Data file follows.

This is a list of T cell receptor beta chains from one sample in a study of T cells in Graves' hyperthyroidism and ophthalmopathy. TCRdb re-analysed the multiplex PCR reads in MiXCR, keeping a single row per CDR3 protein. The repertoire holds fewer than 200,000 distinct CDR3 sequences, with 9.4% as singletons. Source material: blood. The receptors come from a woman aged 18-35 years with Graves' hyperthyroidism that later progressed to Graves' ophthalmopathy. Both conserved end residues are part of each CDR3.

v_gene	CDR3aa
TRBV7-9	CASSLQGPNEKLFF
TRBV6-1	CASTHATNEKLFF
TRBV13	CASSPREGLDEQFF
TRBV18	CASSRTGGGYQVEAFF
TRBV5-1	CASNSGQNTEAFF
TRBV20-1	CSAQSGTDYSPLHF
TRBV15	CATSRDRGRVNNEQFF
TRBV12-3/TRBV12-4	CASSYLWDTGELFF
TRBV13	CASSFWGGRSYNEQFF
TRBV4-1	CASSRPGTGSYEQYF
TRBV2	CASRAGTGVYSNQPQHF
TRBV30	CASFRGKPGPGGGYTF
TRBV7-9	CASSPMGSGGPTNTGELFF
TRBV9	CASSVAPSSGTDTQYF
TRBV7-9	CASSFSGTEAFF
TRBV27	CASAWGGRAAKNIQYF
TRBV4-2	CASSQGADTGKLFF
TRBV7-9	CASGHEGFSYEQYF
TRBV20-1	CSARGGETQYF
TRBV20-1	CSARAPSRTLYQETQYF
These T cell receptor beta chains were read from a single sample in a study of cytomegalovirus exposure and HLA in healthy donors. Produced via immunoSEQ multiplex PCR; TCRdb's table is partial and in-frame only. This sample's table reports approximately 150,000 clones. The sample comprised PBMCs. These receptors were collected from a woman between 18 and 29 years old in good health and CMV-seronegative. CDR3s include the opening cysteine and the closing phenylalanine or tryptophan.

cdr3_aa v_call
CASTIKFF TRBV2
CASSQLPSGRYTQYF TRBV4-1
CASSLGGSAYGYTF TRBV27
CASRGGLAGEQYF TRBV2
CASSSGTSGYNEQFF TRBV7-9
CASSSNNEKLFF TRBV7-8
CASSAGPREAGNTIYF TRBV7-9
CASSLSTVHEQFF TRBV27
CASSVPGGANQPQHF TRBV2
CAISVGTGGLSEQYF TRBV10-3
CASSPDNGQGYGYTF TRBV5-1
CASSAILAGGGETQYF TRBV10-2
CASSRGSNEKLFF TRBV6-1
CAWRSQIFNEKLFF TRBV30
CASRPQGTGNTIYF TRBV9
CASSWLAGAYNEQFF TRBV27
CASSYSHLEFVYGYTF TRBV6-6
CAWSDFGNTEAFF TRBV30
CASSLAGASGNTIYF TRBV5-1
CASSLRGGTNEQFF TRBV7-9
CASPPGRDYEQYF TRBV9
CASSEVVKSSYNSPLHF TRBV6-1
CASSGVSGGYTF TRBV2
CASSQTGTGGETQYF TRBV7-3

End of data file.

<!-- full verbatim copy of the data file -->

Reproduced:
This is a list of T cell receptor beta chains from one sample in a study of T cells in Graves' hyperthyroidism and ophthalmopathy. TCRdb re-analysed the multiplex PCR reads in MiXCR, keeping a single row per CDR3 protein. The repertoire holds fewer than 200,000 distinct CDR3 sequences, with 9.4% as singletons. Source material: blood. The receptors come from a woman aged 18-35 years with Graves' hyperthyroidism that later progressed to Graves' ophthalmopathy. Both conserved end residues are part of each CDR3.

v_gene	CDR3aa
TRBV7-9	CASSLQGPNEKLFF
TRBV6-1	CASTHATNEKLFF
TRBV13	CASSPREGLDEQFF
TRBV18	CASSRTGGGYQVEAFF
TRBV5-1	CASNSGQNTEAFF
TRBV20-1	CSAQSGTDYSPLHF
TRBV15	CATSRDRGRVNNEQFF
TRBV12-3/TRBV12-4	CASSYLWDTGELFF
TRBV13	CASSFWGGRSYNEQFF
TRBV4-1	CASSRPGTGSYEQYF
TRBV2	CASRAGTGVYSNQPQHF
TRBV30	CASFRGKPGPGGGYTF
TRBV7-9	CASSPMGSGGPTNTGELFF
TRBV9	CASSVAPSSGTDTQYF
TRBV7-9	CASSFSGTEAFF
TRBV27	CASAWGGRAAKNIQYF
TRBV4-2	CASSQGADTGKLFF
TRBV7-9	CASGHEGFSYEQYF
TRBV20-1	CSARGGETQYF
TRBV20-1	CSARAPSRTLYQETQYF
These T cell receptor beta chains were read from a single sample in a study of cytomegalovirus exposure and HLA in healthy donors. Produced via immunoSEQ multiplex PCR; TCRdb's table is partial and in-frame only. This sample's table reports approximately 150,000 clones. The sample comprised PBMCs. These receptors were collected from a woman between 18 and 29 years old in good health and CMV-seronegative. CDR3s include the opening cysteine and the closing phenylalanine or tryptophan.

cdr3_aa v_call
CASTIKFF TRBV2
CASSQLPSGRYTQYF TRBV4-1
CASSLGGSAYGYTF TRBV27
CASRGGLAGEQYF TRBV2
CASSSGTSGYNEQFF TRBV7-9
CASSSNNEKLFF TRBV7-8
CASSAGPREAGNTIYF TRBV7-9
CASSLSTVHEQFF TRBV27
CASSVPGGANQPQHF TRBV2
CAISVGTGGLSEQYF TRBV10-3
CASSPDNGQGYGYTF TRBV5-1
CASSAILAGGGETQYF TRBV10-2
CASSRGSNEKLFF TRBV6-1
CAWRSQIFNEKLFF TRBV30
CASRPQGTGNTIYF TRBV9
CASSWLAGAYNEQFF TRBV27
CASSYSHLEFVYGYTF TRBV6-6
CAWSDFGNTEAFF TRBV30
CASSLAGASGNTIYF TRBV5-1
CASSLRGGTNEQFF TRBV7-9
CASPPGRDYEQYF TRBV9
CASSEVVKSSYNSPLHF TRBV6-1
CASSGVSGGYTF TRBV2
CASSQTGTGGETQYF TRBV7-3